Silver requires Zakath to be paid when it reaches 595 grams or more and when this amount remains unchanged in one's possession for a full year. The amount of Zakath required in this case is also one-fourth of a tenth (2.5%), which is approximately 14.87 grams.

Cash at One's Disposal

When it is worth the amount of gold that requires Zakath and when this amount remains above the Nisab value for a full year. Zakath in this case is also one-fourth of a tenth, or 2.5%.

Types of Possessions

Types of Possessions that require zakath other then gold, silver and money are
  • Women's Jewelry that is made of Gold or Silver and is Used for Beautification Purposes.
  • Livestock Animals: Camels, Cows, and Sheep.
  • Food Grains and Fruit  and few other things.

The Recipient Of Zakath

Zakath is spent on eight groups of people, as mentioned in the Qur'an (Arabic word As-Sadaqat here it means compulsory charity i.e., Zakath): "Zakath expenditures are only for the poor and for the needy and for those employed to collect [zakah] and for bringing hearts together [for Islam] and for freeing captives [or slaves] and for those in debt and for the cause of Allaah and for the [stranded] traveler - an obligation [imposed] by Allaah . And Allaah is Knowing and Wise. Qur’an Surah Tawbah 9:60

  • Poor people -- who have few belongings
  • Destitute people -- who have absolutely nothing
  • Zakath collectors -- for their work in collecting and distributing the zakath
  • Muslim Reverts -- who may be estranged from their families and in need of help
  • Slaves -- to free them from slavery in times/places where slavery has existed
  • Debtors -- to help free them from insurmountable debts
  • Those working in the path of Allah
  • Wayfarers -- who are stranded during their travels


Punishment if you don’t pay it after Nisab

The Prophetﷺ  said: “Whoever is made wealthy by Allah and does not pay the Zakât of his wealth, then on the Day of Resurrection, his wealth will be made like a bald-headed poisonous male snake with two black spots over the eyes (or two poisonous glands in its mouth). The snake will encircle his neck and bite his cheeks and say, ‘I am your wealth, I am your treasure’.” Sahih Al Bukhari 1403 (Vol 2:486) [2]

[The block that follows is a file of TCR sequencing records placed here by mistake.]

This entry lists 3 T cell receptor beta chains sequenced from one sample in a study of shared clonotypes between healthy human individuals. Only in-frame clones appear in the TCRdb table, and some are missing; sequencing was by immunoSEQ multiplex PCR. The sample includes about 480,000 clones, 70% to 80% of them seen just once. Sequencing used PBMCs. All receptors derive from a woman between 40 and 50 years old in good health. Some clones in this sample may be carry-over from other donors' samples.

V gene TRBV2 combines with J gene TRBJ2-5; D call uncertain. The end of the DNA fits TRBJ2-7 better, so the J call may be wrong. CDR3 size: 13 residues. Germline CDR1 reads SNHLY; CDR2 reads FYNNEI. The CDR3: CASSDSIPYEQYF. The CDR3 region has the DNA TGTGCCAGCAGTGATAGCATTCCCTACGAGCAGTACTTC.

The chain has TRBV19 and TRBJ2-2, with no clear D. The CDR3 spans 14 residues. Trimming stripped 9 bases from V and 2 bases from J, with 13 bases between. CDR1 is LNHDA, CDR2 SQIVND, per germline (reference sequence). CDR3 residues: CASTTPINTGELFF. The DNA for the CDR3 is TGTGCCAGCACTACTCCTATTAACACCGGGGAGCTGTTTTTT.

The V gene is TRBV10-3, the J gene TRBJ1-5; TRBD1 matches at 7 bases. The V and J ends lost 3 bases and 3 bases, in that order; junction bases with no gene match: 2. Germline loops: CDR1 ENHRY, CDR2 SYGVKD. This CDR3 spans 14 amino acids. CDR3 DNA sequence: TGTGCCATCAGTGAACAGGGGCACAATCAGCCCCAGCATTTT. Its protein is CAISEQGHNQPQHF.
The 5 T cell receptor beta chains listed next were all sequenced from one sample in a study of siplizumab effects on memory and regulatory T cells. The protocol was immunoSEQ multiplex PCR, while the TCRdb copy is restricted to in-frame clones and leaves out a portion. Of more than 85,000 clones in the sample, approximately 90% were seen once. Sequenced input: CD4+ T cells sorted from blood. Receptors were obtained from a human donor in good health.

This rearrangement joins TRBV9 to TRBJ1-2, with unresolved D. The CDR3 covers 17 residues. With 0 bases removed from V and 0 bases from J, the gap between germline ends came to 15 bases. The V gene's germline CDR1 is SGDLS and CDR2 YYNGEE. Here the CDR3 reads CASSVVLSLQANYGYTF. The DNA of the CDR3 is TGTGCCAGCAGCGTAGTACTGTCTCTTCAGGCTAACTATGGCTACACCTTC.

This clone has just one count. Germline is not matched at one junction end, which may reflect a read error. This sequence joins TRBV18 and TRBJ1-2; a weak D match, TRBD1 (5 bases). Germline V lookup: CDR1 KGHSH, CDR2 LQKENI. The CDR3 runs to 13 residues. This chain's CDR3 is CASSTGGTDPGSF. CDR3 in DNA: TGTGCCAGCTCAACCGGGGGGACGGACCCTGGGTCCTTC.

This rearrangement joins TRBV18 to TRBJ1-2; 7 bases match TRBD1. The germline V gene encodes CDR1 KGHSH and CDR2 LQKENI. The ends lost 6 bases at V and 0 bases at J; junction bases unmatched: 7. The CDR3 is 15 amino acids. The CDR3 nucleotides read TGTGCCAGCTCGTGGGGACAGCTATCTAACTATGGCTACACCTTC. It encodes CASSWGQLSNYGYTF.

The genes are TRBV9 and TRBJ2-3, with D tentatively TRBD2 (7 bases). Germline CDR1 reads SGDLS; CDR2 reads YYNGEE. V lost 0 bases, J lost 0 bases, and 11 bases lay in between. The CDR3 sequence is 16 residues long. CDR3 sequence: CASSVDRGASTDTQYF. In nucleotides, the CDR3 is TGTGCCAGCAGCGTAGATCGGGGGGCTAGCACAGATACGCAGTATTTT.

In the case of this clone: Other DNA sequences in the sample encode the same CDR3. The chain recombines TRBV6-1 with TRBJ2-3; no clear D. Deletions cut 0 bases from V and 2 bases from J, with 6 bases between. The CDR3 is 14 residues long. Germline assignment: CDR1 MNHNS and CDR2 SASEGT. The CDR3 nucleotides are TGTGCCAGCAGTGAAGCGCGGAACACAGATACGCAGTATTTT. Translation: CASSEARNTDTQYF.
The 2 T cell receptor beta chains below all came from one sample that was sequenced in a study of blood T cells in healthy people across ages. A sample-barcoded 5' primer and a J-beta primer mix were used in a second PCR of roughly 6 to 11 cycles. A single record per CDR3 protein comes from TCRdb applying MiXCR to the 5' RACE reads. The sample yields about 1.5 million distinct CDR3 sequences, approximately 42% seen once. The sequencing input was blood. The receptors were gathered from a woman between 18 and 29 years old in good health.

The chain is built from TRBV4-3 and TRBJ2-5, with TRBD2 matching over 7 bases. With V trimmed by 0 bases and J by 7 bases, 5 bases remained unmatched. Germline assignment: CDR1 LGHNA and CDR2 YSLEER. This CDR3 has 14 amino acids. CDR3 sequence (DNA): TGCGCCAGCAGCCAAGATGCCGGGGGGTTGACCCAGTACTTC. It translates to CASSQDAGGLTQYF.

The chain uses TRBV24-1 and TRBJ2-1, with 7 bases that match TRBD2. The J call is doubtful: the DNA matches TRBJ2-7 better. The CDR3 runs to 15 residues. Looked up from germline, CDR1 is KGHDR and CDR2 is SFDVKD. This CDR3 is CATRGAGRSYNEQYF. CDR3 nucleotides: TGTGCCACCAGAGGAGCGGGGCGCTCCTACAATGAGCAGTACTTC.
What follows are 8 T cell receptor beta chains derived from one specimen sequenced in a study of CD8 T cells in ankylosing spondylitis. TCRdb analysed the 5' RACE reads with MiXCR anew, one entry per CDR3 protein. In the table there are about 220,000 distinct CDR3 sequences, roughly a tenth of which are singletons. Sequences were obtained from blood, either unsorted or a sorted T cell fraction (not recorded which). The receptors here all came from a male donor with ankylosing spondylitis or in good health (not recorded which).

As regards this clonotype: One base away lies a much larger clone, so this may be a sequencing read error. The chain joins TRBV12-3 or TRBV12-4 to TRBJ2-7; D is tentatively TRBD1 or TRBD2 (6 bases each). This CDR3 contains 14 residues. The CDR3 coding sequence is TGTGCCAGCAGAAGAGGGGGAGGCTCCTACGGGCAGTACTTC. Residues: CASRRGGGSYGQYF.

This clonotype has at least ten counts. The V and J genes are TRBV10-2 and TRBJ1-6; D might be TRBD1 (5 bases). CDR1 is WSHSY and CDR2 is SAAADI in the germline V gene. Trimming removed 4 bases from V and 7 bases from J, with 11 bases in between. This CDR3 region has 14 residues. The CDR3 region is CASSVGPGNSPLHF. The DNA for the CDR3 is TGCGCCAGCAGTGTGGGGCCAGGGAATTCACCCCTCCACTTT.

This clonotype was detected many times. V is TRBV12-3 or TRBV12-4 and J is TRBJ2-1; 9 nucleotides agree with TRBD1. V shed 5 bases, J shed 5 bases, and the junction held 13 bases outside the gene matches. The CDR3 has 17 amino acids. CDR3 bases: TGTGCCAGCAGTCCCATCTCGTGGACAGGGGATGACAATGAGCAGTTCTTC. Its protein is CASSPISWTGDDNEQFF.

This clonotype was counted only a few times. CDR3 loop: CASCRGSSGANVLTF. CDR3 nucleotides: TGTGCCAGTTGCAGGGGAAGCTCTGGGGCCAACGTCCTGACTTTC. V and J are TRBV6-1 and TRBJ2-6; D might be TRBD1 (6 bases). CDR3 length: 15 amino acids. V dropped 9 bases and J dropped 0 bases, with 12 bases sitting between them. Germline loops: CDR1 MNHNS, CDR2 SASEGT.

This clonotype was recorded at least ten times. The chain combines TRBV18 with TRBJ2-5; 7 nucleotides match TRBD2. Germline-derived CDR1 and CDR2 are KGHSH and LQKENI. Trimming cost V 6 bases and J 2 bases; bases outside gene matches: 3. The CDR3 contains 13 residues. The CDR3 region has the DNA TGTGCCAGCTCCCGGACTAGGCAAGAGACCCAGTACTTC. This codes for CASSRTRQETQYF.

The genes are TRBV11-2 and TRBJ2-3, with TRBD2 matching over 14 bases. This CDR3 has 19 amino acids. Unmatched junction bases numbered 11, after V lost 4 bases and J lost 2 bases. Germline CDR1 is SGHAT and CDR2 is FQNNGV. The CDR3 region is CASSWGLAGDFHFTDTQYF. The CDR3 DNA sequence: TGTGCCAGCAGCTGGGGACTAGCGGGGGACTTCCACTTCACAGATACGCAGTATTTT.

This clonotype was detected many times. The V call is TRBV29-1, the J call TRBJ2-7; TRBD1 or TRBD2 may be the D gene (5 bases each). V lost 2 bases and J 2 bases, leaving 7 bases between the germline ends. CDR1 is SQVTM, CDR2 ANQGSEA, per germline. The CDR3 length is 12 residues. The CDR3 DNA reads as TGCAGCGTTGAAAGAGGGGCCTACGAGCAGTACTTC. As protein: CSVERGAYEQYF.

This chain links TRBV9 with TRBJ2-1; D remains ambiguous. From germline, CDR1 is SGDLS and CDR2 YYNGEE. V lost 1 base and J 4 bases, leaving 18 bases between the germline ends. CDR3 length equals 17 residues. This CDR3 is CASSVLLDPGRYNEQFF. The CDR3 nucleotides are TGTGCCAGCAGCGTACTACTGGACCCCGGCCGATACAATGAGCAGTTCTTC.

Zakah on previous Prophets

The history of zakah is the same as that of the prayer. It is evident from the Qur’an that like the prayer its directive always existed in the shariah (Islamic Law) of The Prophets (peace be upon Him). When the Almighty asked the Muslims to pay it, it was not something unknown to them. All the followers of the religion of Ibraheem (Peace be upon Him) were fully ware of it. For this very reason the Qur’an has called it “a specified right” Qur’an.Surah Maarij 70:24


Thus it was a pre-existing sunnah which The Prophet Muhammad (May Allah honor Him and grant Him peace), with necessary reformations, gave currency at the behest of the Almighty. The Qur’an says that just as the Prophet Ishmael (Peace be upon Him) directed his household to offer the prayer, he also directed them to pay zakah “He would instruct his family to pray and to give zakah and his Lord was pleased with him”Qur’an.Surah Maryam 19:55. The Almighty pledged a promise with the Israelites in the words: “I am with you if you are diligent in the prayer and pay zakah”.  Qur’an.Surah Maidah 5:12


About The Prophets (peace be upon Him) that belong to the progeny of Isaac (Peace be upon Him) and Jacob (Peace be upon Him), the Qur’an says “And We sent them inspiration to do good deeds and to be diligent in the prayer and pay zakah”  Qur’an.Surah Anbiya 21:73.The Prophet Eesa (Peace be upon Him) said about himself “And God has directed me offer the prayer and pay zakah as long as I live”  Qur’an.Surah Maryam 19:31